Tag Archives: gender

It’s not you, it’s twee

23 Aug

Baking and sewing were long considered good wifely attributes. At a professional, high end level, of course, they were ‘man’ jobs – chefs and tailors, rather than bakers and seamstresses. Well, that was then. Gender equality and the drive towards teaching more skills to more people mean that many men are now much handier with a spatula and a thimble than a) used to be the case and b) many women. This is a GREAT thing. (One of my longest-standing crushes was for a guy who dedicated a large amount of his spare time to amateur bakery). My brother’s quite a good cook, these days. He’s never shown an interest in sewing and he’s a dyspraxic leftie, so my mum would have had a hard time teaching him anyway, but if he’d wanted to learn, she’d have had a go. One of my male friends was terribly excited when I mentioned I might bring my sewing machine to uni. Equality = on this reading, not that far away.

HOWEVER. What with the rise in sharing sites like Pinterest and Instagram, and the growing urge among posters to professionalise their food, their style and all that jazz, the increase in food blogging (I’m a culprit) and the nostalgia of postwar Britain for DIY homemaking, I’ve noticed that something weird is beginning to happen.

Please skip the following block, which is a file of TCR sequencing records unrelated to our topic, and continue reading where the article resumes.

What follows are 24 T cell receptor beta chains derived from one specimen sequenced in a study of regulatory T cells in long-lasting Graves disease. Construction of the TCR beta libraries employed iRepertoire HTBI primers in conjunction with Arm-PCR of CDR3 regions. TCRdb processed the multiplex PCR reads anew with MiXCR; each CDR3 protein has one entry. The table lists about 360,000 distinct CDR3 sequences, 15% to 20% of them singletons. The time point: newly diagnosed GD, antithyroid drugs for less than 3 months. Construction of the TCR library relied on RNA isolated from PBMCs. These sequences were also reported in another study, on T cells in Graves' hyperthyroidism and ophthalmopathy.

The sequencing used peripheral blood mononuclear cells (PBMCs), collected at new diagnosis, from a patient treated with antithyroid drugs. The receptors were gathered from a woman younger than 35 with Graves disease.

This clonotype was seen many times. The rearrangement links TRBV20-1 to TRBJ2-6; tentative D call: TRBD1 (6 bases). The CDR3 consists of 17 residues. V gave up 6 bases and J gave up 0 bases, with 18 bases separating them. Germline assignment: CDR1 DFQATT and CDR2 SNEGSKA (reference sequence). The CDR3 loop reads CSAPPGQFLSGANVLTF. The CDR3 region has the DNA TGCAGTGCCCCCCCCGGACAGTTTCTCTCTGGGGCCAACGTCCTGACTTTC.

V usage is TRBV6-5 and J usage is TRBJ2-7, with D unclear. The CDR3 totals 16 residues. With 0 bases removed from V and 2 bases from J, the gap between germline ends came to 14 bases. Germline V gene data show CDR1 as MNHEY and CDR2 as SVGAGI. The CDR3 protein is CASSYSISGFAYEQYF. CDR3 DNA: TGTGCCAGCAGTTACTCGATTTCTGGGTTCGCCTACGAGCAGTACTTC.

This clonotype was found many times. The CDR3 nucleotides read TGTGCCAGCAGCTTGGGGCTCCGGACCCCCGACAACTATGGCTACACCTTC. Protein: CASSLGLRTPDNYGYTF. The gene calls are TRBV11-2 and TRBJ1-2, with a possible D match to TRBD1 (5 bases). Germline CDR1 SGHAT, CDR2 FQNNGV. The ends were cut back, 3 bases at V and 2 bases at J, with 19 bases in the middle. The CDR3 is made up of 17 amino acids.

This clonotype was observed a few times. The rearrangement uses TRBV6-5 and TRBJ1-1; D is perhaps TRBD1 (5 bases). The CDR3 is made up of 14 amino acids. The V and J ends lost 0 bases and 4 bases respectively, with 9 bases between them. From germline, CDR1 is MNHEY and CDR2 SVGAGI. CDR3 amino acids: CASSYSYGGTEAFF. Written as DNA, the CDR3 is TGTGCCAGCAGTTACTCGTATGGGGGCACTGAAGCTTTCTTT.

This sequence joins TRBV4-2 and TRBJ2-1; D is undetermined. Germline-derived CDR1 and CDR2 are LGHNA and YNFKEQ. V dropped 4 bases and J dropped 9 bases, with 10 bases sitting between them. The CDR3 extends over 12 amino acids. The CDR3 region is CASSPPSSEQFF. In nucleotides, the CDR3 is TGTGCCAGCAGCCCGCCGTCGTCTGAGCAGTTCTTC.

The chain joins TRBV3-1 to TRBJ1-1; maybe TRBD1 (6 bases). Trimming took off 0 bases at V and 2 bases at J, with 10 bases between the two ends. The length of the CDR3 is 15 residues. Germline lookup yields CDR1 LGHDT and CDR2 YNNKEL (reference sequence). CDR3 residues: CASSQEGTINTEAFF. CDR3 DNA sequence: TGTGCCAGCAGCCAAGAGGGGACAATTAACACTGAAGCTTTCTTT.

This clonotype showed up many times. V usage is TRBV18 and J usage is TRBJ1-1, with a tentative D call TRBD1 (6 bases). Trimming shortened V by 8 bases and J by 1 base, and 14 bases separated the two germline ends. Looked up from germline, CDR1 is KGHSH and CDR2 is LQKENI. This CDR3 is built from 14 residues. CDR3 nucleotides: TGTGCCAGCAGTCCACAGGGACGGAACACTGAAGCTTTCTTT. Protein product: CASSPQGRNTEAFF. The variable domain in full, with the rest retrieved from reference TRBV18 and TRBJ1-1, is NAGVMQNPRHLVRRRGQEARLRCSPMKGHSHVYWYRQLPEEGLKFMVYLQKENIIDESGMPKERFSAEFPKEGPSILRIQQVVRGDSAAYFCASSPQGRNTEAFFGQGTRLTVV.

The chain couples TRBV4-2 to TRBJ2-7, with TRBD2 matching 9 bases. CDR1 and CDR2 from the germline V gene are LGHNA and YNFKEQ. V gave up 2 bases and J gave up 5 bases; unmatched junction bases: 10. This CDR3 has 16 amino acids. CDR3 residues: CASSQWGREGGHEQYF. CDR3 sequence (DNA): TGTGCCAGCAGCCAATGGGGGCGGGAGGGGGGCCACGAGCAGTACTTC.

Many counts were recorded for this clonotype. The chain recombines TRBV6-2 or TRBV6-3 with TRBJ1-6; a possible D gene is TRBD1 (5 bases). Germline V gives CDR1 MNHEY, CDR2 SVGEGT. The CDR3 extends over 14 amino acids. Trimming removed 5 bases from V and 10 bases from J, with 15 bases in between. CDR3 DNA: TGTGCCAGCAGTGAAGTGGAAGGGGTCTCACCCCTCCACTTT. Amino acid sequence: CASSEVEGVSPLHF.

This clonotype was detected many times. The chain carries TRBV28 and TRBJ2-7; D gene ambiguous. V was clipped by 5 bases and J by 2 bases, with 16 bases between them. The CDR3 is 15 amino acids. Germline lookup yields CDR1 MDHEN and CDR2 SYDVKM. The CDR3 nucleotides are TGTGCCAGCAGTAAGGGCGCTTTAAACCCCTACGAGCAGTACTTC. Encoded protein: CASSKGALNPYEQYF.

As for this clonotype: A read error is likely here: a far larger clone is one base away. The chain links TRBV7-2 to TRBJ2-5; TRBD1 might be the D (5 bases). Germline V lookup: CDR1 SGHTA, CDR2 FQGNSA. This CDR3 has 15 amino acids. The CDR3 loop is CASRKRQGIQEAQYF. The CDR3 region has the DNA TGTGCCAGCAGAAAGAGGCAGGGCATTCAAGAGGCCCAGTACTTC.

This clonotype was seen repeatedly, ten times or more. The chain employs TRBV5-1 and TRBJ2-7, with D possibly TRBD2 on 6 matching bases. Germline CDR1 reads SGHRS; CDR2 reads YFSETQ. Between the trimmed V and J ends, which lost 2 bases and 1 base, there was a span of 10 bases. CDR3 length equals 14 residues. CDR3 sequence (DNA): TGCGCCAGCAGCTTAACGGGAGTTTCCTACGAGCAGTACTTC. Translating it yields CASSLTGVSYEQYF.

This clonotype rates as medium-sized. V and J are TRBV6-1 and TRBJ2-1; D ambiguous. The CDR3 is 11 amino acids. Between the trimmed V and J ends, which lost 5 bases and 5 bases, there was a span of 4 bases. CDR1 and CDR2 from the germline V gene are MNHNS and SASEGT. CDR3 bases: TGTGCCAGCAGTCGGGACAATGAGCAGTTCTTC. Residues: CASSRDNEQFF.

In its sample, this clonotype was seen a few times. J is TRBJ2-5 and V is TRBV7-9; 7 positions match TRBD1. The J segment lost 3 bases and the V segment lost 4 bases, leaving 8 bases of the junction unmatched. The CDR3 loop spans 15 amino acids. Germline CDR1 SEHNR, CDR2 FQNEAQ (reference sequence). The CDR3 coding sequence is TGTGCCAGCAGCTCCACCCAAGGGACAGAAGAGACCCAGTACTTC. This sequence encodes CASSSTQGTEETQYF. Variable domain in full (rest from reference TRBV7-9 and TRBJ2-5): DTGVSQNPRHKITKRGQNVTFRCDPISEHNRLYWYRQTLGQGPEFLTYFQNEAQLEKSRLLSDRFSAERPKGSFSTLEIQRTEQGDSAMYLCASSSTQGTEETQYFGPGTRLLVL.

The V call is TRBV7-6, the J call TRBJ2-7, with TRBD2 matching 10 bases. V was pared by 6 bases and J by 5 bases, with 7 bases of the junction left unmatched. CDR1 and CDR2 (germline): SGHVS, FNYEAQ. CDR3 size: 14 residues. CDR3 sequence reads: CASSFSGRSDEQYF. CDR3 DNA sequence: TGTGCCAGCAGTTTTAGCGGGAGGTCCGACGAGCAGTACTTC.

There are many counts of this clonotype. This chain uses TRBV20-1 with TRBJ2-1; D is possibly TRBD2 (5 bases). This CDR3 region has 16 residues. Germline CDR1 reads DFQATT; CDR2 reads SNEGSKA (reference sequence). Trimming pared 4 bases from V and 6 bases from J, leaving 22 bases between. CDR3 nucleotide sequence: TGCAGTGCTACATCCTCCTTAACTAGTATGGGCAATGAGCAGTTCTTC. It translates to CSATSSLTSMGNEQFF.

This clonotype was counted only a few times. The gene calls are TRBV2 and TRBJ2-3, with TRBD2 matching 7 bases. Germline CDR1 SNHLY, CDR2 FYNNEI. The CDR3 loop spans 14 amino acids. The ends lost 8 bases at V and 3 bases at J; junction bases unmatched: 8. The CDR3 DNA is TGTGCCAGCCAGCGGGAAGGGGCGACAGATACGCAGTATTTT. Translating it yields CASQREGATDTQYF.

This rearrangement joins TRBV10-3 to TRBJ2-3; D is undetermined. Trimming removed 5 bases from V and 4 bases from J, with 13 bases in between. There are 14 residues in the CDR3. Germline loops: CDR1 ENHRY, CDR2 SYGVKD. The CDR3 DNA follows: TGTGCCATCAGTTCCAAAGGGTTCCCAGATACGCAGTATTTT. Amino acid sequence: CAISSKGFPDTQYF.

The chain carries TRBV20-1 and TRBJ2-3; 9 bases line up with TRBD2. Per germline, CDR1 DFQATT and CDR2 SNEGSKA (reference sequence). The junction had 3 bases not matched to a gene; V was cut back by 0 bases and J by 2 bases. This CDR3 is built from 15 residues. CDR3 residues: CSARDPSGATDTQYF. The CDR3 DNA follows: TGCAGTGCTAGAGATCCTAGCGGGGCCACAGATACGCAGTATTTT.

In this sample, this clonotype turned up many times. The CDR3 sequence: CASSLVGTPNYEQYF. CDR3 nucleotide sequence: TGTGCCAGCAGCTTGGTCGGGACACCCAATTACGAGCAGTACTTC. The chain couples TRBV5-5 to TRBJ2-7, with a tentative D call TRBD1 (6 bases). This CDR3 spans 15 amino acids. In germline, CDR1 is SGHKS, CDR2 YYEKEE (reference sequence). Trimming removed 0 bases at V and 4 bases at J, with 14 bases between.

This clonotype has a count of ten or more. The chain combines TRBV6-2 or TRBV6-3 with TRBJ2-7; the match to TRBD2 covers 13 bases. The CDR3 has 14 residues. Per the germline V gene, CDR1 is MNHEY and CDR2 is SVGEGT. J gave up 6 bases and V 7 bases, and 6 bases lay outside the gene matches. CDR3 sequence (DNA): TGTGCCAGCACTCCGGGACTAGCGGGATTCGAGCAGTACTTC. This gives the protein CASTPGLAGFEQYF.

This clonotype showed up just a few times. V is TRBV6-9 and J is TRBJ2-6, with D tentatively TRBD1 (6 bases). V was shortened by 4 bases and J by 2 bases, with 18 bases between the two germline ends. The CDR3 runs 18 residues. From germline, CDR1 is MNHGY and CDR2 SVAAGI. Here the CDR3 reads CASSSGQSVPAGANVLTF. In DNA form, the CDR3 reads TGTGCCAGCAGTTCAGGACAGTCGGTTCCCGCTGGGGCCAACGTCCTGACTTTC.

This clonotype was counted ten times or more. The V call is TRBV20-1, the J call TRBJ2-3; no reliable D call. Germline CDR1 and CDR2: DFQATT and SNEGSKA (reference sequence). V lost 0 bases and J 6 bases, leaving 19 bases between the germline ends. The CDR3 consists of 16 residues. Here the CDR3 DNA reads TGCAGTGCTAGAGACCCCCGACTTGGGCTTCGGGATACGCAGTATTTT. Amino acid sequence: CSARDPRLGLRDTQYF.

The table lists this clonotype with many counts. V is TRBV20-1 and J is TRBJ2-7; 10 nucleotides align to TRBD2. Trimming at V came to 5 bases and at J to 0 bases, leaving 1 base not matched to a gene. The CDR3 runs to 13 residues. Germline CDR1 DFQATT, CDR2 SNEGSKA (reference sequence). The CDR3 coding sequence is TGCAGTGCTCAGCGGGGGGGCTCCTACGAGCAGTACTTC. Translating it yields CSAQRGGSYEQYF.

A section of the media has jumped on ‘Austerity Britain’ and the revived interest in self-sufficiency. This section is using tough economic conditions, a mental turnaround to better days, monarchical fanaticism/interest, etc, etc, call it what you will, to burrow into the hearts and minds of the nation like the cordyceps fungus spores lodge in stink ants (see here for simile explanation: http://www.youtube.com/watch?v=XDtMXrAjZkY ). Examples of this include but are by no means limited to: running articles about people who have set up small businesses in lost arts of basket weaving et al; making television programmes which revolve solely around food (I love the Great British Bake Off and I can’t help it); advocating a make-your-own/grow-your-own lifestyle; picking up on fashion trends that specifically hark back to ‘English Heritage’ and/or 50s styles. You get the picture. The clouds of nostalgia have rolled over this sacred plot and the sun (of York, perhaps?) does not look like it’s going to be coming out any time soon. I mean, we had Victorians reading Shakespeare in the goddamn Olympic Opening Ceremony.